Dr Steven Lin wrote this awesome guest post; a practicing board accredited dentist and health educator. Check out his website here!
Toothpastes: Do They Live Up To The Hype?
As a dentist, there’s one common question I often get.
“Which type of toothpaste is best to use?” My patients would often be in the supermarket isle and confused as to which toothpaste is best to give them healthy teeth.
What is the Best Toothpaste?
For a long time, it was a difficult question to the field because, even as an oral health professional, the information out there is sometimes hard to find.
In this article, we’ll go through the main ingredients and whether they actually live up to the hype.
But to start, here are THREE things that you should know about toothpaste that I tell my patients.
1) Your teeth don’t NEED toothpaste. Food is the biggest factor in your oral health. If you’re interested in having healthy, strong teeth, nutrition and FOOD are your best tools for good oral health. I tell ALL of my patients that what they eat during their day is far more influential for their teeth than any toothpaste ever will be.
2) Toothpaste, for the most part, was designed as an abrasive to help remove plaque during brushing. So besides the mechanical removal of plaque, many of the ingredients have been added outside the original purpose of toothpaste.
3) Before making a decision – talk to your dentist. Your oral health condition is unique, and toothpaste can be a useful adjunct to facilitate certain situations. But remember that – it’s intervention (not prevention). Good prevention begins with your dietary behaviour.
So let’s look at some of the most common toothpaste ingredients.
The most common and probably the most controversial toothpaste ingredient is fluoride.
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Fluoride has many applications in dental treatment, including as a protective agent against tooth decay. However, it’s important to know that fluoride in most of the toothpaste you use at home is lower than what studies show to prevent tooth decay.
Fluoride Dangers You Should Know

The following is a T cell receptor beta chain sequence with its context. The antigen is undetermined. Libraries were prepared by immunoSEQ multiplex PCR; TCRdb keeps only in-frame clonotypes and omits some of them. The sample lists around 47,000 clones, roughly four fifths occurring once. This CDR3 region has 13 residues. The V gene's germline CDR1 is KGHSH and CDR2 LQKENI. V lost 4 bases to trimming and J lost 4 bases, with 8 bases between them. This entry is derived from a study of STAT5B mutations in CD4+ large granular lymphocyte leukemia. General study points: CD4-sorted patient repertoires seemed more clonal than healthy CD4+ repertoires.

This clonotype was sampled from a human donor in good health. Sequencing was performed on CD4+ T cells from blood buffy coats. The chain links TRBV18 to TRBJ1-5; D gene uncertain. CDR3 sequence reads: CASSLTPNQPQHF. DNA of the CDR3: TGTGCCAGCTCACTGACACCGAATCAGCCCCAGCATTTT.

The concentration of most toothpaste is at about 1000 parts per million. When you use a pea size toothpaste, the dose of fluoride ends up to be about the same dose as you would get from 1-1.5L of water. But this is the concentration of the fluoride that has been shown to be effective in water fluoridation. It prevents tooth decay when you swallow, and the fluoride is worked into your tooth enamel.
To be effective, you would need a concentration of up to 5000 parts per million. But this concentration isn’t allowed by the FDA because it’s too high and cause damage to your tooth enamel.
Fluoride in your toothpaste tube will usually be listed as:
- Sodium fluoride (NaF) is the most common source of fluoride
- Stannous fluoride (SnF2),
- Sodium monofluorophosphate
Stannous fluoride is has been shown to be the most effective, but it also potentially causes staining of teeth.
Conclusion: Fluoride toothpastes aren’t as effective as they claim to be. If you have dental decay, you may need to see your dentist to use a higher concentration fluoride application. But for home use, you’re probably not helping by brushing with fluoride toothpaste.
And remember – food first!
Triclosan (Colgate Total)
Triclosan is an antibacterial agent that claims to prevent the spread of germs. It’s used in soaps, detergents, toys and surgical cleaning products.